The American Electric Power (AEP) Clinch River power plant is located near Cleveland, VA which is approximately 500 km west of Richmond, VA. It generates electricity with three 237 MW coal-fired units. Owned and operated by AEP's Appalachian Power Company subsidiary, the plant started operating in 1958.
Since 2004, AEP has invested more than $5 billion to retrofit the environmental controls at a number of its coal-fired power plants. Of this sum, about $2 billion has been allocated to this and other plants run by the Appalachian Power Company. This aims to reduce the emission of nitrogen oxide (NOx) and sulfur dioxide (SO2) from the burning of coal to generate electricity.
The TDLS detect unit in a fly ash-filled environment. It is noticeably covered with ash.
The Clinch River power plant is equipped with selective non-catalyst reduction (SNCR) systems. SNCRs are a refitted post-combustion technology that reduces the amount of NOx released into the atmosphere by injecting an ammonia (NH3) reagent into the flue gas. This induces a chemical reaction that breaks the NOx down into harmless nitrogen and water vapor.
Ammonia is a toxic gas and its emission contributes to ozone depletion. Ammonia slip, or the emission of ammonia gas into the atmosphere, can occur due to incomplete mixing of the ammonia reagent with the NOx or the injection of excessive amounts of ammonia.
The TDLS launch unit is located outside and is exposed to a wide range of weather conditions.
To avoid fines and shutdowns, it is desirable to keep fugitive ammonia emissions at or below the minimum levels mandated by the U.S. Environmental Protection Agency (EPA) and other regulatory bodies.
Downstream from the SNCR systems, it is also essential to hold the NH3 below 5 ppm and preferably to 2–3 ppm as this minimizes the formation of ammonium sulfate [(NH4)2SO] and bisulfate (NH4HSO4) on the preheater surfaces. Such deposits are hard to remove with sootblowers. A fouled preheater operates less efficiently and corrodes at a higher rate, leading to higher plant operating costs. In the worst case, the deposits can trap fly ash and cause a pressure drop in the preheater that can lead to a plant shutdown.
Additionally, while Clinch River does not sell their fly ash (for drywall, gypsum board, cement, etc.), some generating plants do, and the ammonia slip can contaminate the fly ash, giving it a strong odor and making it unfit for commercial sales. Excess NH3 can also increase exhaust opacity beyond regulatory limits, resulting in complaints and fines.
In 2006, the Clinch River power plant installed nine tunable diode laser (TDL) analyzers to measure ammonia slip from the SNCRs. However, these analyzers, which came from another vendor, did not provide sufficient availability to ensure that the compliance monitoring requirements could always be met. High maintenance costs and the accuracy of their readings were also operational concerns.
After conducting a months-long evaluation of several vendors' TDL analyzers mounted on-site, AEP and Clinch River decided to install nine Yokogawa TDLS200 TruePeak analyzers to improve its monitoring of ammonia slip.
Monitoring Ammonia Slip during Plant Startup
Since installation, the TDLS200s have been working properly. Clinch River now finds it a much simpler task to meet and comply with the EPA's stringent NH3 regulations. At the same time, the analyzers are operating more efficiently.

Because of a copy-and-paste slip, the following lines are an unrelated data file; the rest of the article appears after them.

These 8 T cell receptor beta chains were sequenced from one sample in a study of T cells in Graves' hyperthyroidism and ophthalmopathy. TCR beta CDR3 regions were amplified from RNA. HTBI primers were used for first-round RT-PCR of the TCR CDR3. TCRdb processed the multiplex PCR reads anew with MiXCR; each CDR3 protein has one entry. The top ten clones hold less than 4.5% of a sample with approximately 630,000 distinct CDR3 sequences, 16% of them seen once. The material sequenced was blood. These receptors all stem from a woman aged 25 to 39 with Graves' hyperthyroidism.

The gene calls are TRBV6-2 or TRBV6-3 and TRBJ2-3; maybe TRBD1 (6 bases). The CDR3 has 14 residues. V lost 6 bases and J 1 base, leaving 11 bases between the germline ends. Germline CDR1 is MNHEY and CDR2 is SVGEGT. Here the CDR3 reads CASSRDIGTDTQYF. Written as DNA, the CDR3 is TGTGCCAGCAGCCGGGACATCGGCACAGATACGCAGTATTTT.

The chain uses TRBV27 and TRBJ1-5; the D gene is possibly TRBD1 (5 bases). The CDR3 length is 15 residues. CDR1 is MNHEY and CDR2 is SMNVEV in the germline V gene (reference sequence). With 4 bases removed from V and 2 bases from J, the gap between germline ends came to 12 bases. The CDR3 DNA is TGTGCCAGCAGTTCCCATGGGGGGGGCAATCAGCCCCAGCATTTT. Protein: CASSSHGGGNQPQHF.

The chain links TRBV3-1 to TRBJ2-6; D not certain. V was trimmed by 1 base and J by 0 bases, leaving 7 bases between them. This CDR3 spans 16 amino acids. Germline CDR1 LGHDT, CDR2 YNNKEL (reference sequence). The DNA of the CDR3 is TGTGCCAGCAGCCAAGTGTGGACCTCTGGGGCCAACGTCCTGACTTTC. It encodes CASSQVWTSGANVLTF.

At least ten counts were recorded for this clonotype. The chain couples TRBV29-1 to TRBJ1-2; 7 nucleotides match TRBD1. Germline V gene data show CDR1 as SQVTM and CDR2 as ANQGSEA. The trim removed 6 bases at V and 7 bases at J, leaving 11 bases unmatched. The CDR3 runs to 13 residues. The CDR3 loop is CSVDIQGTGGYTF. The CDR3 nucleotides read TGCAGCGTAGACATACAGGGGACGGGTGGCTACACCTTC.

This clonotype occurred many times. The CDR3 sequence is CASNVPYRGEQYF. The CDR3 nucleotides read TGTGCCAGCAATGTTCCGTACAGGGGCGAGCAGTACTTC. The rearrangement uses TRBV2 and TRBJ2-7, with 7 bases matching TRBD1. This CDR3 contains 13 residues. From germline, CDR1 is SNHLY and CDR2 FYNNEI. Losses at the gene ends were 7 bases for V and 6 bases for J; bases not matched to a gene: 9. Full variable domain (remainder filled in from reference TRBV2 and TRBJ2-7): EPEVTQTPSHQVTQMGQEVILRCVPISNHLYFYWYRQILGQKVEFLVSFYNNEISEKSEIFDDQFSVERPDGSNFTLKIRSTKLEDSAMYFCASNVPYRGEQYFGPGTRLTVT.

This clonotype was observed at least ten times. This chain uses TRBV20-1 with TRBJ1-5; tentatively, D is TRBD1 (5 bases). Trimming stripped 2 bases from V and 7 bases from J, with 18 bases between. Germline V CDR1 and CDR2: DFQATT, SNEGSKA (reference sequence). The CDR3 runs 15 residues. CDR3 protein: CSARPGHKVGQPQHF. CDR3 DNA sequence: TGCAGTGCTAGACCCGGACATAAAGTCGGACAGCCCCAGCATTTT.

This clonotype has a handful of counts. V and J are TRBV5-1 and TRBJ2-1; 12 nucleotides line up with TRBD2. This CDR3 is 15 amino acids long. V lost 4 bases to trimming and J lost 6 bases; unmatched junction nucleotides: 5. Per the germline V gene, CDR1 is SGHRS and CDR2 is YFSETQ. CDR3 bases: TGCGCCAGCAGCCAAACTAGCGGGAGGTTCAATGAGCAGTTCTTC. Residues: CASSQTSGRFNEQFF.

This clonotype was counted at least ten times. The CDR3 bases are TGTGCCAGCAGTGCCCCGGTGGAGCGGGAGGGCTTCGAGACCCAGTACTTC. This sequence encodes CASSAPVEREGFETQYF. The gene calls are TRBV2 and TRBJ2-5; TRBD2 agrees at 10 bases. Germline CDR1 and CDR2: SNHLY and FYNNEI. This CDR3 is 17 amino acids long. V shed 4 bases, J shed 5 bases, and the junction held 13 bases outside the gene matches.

The Challenges and the Solutions
1. High dust loading from fly ash
The TDLS200 TruePeak analyzer measures the concentration of a gas using laser absorption spectroscopy. Unlike many continuous emissions monitoring system (CEMS) analyzers, this does not require preconditioning of the gas. The TDLS200 is thus well suited for tough applications that require the capability to make in-situ measurements with a fast response.
Thanks to having a more powerful laser light source than competing products, the TDLS200 is able to measure ammonia slip in the flue gas of a coal-fired power plant. This application is generally known to be extremely challenging for analyzers of this type because of the inevitable high dust (fly ash) loading.
To ensure accurate measurements when dealing with low ammonia concentrations, a long optical path length (OPL) is required. This requirement for a long beam path ruled out the measurement of NH3 at an angle that intersects two adjoining sides of a flue gas duct (as shown by points A and B in the photo).
To measure NH3 across the entire width of a flue gas duct, insertion tubes were installed on both the launch and detect units, as shown in the following figure. This shortens the portion of the OPL that is exposed to particulate-laden process gases, which can lead to decreased measurement accuracy. The insertion tubes are air-purged to keep the laser windows clean and prevent the entry of fly ash that can cause additional signal degradation and maintenance issues.
Flue Gas Duct
Coal type: Bituminous
Ash content: 12.7%
Ammonia: < 2 ppm (average)
Calorie: 6,800 kcal/kg
Dust loading: 10–20 g/Nm³ at duct
Clinch River TDLS Installation
2. The result
Yokogawa TDLS200 TruePeak analyzers have improved the accuracy of AEP's ammonia slip monitoring and have helped to ensure that this company complies with the EPA's stringent regulations on the release of NH3 into the environment. The ammonia content is accurately measured using sufficient laser transmission thanks to proper installation, air purging, and the powerful laser light source.
Indications on TDLS200
Ammonia Measurements and Generation MW
Edwin Shelton, operation superintendent of AEP Clinch River Plant said, "Installing the Yokogawa TDL improved our capability to optimize urea injection for the SNCR. The monitors provided more reliability and accuracy, in a harsh environment, than the previous monitors."